• A new gaming streaming service that will cost $5 a month
Today’s DealBook Briefing was written by Andrew Ross Sorkin in New York, and Michael J. de la Merced and Lindsey Underwood in London.
Europe’s top antitrust cop is getting a bigger job
As the E.U.’s competition commissioner for the past five years, Margrethe Vestager was a major scourge of Silicon Valley. Now she is poised to gain even more power by essentially becoming Europe’s digital czar, Matina Stevis-Gridneff of the NYT writes.
Ms. Vestager’s new role combines digital regulation and antitrust enforcement. Analysts say that she will have “unmatched regulatory reach” at a time when Big Tech’s power is under scrutiny, Ms. Stevis-Gridneff writes.
She made her mark in her current job by imposing huge fines on tech companies. (Her office hit Google alone with $9 billion worth.) That made her and her lawyers heroes to critics of Big Tech, and villains to some executives and the White House.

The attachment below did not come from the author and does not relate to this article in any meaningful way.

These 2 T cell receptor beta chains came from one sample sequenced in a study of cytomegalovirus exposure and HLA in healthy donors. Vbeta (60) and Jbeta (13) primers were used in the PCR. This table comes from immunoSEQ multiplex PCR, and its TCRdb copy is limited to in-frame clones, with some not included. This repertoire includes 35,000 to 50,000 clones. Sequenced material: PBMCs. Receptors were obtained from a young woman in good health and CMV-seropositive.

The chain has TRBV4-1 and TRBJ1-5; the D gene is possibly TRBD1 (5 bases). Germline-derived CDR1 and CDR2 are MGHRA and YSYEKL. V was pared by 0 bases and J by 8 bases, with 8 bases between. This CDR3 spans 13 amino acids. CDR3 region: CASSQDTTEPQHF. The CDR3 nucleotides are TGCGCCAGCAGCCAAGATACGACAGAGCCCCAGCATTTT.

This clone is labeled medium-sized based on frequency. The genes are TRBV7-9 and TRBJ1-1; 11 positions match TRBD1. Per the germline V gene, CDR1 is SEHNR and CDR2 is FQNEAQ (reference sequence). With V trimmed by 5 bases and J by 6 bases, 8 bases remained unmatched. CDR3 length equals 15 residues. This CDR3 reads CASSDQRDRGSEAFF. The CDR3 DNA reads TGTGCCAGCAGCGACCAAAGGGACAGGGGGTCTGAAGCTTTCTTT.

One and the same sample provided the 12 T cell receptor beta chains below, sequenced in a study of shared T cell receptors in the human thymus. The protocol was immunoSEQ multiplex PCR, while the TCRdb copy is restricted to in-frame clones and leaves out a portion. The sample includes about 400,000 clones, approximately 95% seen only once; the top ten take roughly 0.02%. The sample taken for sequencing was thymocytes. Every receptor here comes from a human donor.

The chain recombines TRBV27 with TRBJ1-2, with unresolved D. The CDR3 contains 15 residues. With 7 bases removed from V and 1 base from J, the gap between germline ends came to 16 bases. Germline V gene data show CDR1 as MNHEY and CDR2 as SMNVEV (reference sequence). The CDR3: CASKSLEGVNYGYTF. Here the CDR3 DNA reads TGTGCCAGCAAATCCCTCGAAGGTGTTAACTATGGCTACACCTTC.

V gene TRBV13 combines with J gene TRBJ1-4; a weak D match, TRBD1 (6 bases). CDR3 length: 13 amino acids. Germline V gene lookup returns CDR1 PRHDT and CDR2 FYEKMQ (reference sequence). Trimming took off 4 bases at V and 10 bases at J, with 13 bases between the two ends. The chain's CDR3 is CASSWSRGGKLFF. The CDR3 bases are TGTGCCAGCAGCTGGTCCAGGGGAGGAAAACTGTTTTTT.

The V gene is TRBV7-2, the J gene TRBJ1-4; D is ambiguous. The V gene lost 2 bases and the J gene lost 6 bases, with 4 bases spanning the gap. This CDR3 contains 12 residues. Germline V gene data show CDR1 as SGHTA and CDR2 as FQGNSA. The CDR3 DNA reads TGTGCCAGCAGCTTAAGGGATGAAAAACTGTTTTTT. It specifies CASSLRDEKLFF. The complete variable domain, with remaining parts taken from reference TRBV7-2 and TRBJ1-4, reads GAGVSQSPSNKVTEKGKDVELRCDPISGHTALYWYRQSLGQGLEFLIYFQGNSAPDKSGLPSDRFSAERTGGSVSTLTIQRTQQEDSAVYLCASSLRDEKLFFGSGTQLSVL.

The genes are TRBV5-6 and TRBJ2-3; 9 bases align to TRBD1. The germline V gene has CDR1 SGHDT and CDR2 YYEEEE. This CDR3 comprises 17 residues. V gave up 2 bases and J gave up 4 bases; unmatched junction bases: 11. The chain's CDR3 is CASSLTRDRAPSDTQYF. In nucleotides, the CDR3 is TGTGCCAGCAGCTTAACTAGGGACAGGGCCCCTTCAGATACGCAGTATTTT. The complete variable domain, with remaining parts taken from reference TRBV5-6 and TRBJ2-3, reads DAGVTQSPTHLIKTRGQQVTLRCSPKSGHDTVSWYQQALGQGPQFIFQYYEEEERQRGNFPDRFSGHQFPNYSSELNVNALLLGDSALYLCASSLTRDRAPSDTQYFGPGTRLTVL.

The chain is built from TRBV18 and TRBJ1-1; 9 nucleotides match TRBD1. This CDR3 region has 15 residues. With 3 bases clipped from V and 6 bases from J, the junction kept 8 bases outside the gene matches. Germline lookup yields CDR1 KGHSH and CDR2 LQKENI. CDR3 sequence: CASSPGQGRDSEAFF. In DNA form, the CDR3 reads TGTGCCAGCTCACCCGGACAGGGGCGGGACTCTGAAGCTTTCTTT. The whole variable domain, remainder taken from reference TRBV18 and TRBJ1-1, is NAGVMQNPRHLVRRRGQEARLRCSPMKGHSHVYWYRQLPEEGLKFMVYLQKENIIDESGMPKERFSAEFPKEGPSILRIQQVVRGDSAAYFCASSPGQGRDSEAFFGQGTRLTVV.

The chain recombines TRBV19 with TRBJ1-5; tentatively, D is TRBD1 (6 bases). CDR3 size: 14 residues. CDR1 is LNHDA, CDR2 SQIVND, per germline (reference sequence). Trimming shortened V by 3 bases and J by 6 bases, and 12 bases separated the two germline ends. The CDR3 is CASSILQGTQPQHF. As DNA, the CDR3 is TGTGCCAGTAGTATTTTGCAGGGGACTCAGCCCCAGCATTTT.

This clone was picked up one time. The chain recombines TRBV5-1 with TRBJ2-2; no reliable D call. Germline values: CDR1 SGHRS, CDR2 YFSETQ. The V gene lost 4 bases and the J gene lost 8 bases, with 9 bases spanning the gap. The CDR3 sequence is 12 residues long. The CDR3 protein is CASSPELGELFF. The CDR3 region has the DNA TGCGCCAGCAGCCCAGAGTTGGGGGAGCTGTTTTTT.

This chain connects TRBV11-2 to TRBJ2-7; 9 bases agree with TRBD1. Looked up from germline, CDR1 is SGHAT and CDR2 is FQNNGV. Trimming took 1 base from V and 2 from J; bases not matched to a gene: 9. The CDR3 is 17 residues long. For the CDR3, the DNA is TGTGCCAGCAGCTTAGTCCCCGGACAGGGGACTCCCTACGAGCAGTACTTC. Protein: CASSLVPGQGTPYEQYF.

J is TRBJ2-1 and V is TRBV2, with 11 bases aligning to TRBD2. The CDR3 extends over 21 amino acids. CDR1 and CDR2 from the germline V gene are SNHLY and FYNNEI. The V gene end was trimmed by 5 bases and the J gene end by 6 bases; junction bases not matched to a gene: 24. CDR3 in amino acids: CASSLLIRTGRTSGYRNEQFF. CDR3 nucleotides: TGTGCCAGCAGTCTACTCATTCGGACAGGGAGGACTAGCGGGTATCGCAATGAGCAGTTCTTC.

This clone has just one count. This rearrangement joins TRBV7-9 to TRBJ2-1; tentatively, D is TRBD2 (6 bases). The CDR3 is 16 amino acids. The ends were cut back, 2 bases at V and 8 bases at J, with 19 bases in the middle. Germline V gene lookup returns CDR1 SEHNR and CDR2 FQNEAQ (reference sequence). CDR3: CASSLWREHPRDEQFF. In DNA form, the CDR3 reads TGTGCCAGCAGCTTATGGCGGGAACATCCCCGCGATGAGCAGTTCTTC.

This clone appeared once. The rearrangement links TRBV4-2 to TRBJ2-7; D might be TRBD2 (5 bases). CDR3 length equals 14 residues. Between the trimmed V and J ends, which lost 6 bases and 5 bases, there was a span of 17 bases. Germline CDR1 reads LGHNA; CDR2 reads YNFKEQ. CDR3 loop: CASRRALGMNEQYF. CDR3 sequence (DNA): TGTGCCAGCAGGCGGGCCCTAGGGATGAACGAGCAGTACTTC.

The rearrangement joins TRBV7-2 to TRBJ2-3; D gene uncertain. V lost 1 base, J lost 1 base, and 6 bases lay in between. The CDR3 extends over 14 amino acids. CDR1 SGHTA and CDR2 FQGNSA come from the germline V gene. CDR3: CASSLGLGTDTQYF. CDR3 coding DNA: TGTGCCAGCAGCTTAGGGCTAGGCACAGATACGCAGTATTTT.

Her new position reflects the E.U.’s regulatory ambitions. The bloc wants to become “the most activist tech regulator in the world, creating a far-reaching role for itself in the global economy,” Ms. Stevis-Gridneff writes.
How California’s gig-economy rules could change things for Uber
State lawmakers approved a bill that requires companies to treat contract workers as employees. It’s a huge move that could reshape the modern work force — and will affect gig-economy companies in particular, according to Kate Conger and Noam Scheiber of the NYT.
Treating them as employees could raise costs by up to 30 percent over all, companies have estimated.